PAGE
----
If you prefer to have linear history and avoid merges, you can always use commit-merge-recommit workflow via "git rebase" (and "git pull --rebase"), which is similar to CVS in that you replay your changes on top of updated state. But you always commit first.
No need for central repository With Git there is no need to have single central place where you commit your changes. Each developer can have its own repository (or better repositories: private one in which he/she does development, and public bare one where she/he publishes that part which is ready), and they can pull/fetch from each other repositories, in symmetric fashion. On the other hand it is common for larger project to have socially defined/nominated central repository from which everyone pull from (get changes from).
Finally Git offers many more possibilities when collaboration with large number of developers is needed. Below there are differences between CVS in Git for different stages of interest and position in a project (under version control using CVS or Git):
lurker. If you are interested only in getting latest changes from a project, (no propagation of your changes), or doing private development (without contributing back to original projects); or you use foreign projects as a basis of your own project (changes are local and doesn't it make sense to publish them).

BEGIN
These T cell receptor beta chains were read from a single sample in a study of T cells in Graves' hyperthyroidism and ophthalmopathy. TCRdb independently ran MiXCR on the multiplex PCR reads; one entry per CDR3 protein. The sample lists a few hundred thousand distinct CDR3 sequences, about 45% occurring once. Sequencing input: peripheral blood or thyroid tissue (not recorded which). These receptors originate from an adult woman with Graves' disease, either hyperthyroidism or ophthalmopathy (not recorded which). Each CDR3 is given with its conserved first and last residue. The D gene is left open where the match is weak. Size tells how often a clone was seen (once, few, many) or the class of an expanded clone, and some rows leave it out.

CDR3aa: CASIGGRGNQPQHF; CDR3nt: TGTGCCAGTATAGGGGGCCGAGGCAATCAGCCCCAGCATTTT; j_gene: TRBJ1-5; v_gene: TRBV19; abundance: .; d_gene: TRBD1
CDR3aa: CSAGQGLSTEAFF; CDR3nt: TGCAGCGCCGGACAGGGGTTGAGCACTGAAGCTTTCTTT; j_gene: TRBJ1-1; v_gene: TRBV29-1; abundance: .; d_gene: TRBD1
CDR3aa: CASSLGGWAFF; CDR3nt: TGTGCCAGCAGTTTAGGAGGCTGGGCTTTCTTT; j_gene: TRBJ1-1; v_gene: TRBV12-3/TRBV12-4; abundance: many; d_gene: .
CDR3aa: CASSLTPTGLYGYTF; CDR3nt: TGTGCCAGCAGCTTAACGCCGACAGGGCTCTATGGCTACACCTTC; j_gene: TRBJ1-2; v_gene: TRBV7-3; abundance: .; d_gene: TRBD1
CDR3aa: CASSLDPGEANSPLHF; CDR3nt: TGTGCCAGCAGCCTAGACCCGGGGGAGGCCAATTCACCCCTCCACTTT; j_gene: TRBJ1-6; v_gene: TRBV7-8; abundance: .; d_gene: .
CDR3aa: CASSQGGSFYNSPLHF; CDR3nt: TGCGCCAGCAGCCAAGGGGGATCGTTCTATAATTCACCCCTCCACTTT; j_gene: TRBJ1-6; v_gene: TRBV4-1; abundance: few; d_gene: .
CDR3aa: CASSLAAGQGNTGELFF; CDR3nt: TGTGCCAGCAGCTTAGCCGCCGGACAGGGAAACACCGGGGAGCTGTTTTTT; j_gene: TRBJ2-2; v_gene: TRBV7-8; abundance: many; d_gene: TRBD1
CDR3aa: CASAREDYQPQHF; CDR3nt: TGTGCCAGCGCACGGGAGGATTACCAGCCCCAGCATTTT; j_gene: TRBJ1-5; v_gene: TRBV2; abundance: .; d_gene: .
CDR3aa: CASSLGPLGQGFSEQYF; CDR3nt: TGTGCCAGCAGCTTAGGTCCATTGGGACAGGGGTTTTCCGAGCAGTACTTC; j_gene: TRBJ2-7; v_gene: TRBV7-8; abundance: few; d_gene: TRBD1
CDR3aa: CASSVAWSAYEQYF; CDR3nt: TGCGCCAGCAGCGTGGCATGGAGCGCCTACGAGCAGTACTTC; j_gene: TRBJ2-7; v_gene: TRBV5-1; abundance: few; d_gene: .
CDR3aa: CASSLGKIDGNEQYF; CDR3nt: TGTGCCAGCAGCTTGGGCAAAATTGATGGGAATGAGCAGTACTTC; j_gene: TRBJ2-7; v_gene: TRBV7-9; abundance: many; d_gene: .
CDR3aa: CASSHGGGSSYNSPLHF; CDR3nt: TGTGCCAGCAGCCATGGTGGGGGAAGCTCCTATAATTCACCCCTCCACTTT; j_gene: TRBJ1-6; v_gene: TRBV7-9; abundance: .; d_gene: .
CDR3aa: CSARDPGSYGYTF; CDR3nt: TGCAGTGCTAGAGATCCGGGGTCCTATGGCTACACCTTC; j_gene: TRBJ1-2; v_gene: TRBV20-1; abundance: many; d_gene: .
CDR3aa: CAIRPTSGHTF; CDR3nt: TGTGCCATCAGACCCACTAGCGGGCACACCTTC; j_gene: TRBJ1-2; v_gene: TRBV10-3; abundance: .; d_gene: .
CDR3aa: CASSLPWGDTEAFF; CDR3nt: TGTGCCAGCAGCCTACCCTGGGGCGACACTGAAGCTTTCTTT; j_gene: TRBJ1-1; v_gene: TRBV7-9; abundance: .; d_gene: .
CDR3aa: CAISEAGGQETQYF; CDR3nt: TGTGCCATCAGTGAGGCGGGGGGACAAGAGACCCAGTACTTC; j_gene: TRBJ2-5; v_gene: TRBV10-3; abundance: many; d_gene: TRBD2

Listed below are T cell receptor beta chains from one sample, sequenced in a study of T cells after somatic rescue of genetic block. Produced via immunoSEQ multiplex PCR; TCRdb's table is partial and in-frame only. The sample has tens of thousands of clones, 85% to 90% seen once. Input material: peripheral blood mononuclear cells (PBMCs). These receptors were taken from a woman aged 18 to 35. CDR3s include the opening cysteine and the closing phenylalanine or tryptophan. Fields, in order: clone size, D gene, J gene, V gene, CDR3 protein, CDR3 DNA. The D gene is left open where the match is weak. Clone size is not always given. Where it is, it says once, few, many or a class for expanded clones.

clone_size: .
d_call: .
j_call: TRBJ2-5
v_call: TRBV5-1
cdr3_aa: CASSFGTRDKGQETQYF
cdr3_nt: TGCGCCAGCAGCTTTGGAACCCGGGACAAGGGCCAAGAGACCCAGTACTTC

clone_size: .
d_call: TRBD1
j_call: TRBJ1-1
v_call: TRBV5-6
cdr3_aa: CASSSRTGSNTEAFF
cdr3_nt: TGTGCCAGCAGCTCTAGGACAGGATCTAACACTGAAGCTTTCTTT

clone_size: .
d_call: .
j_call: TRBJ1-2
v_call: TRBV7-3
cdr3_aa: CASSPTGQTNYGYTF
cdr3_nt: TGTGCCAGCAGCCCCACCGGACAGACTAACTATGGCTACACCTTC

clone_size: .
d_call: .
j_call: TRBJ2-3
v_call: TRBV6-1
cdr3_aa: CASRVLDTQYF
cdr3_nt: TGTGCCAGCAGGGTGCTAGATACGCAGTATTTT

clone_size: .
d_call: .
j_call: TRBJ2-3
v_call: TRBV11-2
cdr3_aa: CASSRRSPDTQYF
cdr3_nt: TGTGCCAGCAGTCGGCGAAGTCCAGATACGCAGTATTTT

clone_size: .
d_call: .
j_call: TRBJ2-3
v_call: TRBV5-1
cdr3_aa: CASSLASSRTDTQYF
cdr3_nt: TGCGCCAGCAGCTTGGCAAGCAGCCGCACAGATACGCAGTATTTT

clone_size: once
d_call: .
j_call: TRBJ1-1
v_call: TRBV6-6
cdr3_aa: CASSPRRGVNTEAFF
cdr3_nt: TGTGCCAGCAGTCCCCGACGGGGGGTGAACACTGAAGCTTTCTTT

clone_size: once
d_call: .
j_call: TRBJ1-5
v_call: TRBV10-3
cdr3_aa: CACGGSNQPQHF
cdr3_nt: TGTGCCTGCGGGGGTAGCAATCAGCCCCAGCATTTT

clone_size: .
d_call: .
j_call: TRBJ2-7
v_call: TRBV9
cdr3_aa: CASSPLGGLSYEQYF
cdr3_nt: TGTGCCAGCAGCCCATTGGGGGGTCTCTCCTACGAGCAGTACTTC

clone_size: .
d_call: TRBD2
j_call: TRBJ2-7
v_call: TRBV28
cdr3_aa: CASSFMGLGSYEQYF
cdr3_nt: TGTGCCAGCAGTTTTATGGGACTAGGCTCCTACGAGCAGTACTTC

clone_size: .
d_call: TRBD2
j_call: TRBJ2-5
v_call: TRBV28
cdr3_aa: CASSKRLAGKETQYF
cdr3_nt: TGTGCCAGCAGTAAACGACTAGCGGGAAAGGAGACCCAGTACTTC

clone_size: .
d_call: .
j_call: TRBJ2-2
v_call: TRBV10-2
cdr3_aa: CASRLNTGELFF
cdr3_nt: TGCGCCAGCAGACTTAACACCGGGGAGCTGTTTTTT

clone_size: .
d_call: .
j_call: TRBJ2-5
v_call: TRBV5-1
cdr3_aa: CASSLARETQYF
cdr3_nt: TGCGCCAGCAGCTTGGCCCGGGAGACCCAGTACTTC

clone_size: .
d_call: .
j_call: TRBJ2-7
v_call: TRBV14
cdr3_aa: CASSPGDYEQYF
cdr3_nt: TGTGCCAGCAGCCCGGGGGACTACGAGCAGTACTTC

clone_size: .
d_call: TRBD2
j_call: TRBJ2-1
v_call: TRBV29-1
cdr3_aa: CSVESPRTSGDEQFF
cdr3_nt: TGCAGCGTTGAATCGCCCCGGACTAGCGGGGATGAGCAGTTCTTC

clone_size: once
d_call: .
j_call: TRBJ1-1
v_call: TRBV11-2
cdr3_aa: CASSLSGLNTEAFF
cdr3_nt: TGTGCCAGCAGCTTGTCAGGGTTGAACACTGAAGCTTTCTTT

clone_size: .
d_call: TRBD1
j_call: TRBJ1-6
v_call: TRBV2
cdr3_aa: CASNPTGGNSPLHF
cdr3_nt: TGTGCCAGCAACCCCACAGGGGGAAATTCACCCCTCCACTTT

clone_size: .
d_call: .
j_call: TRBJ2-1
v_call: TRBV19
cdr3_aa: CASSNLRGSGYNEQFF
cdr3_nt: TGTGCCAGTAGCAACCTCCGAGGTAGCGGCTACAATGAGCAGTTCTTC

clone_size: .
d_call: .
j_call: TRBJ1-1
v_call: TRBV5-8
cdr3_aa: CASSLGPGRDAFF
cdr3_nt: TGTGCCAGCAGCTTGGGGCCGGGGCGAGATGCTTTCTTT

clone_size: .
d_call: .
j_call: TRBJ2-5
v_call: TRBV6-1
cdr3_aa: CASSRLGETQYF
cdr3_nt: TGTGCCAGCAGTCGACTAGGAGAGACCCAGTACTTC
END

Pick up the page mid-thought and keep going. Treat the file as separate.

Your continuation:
Git supports here anonymous unauthenticated read-only access via custom efficient
git://protocol, or if you are behind firewall blocking
DEFAULT_GIT_PORT (9418) you can use plain HTTP.
For CVS most common solution (as I understand it) for read-only access is guest account for 'pserver' protocol on
CVS_AUTH_PORT (2401), usually called "anonymous" and with empty password. Credentials are stored by default in
$HOME/.cvspass file, so you have to provide it only once; still, this is a bit of barrier (you have to know name of guest account, or pay attention to CVS server messages) and annoyance.
fringe developer (leaf contributor). One way of propagating your changes in OSS is sending patches via email. This is most common solution if you are (more or less) accidental developer, sending single change, or single bugfix. BTW. sending patches might be via review board (patch review system) or similar means, not only via email.
Git offers here tools which help in this propagation (publishing) mechanism both for sender (client), and for maintainer (server). For people who want send their changes via email there is "git rebase" (or "git pull --rebase") tool to replay your own changes on top of current upstream version, so your changes are on top of current version (are fresh), and "git format-patch" to create email with commit message (and authorship), change in the form of (extended) unified diff format (plus diffstat for easier review). Maintainer can turn such email directly into commit preserving all information (including commit message) using "git am".
CVS offer no such tools: you can use "cvs diff" / "cvs rdiff" to generate changes, and use GNU patch to apply changes, but as far as I know there is no way to automate applying commit message. CVS was meant to be used in client <-> server fashion...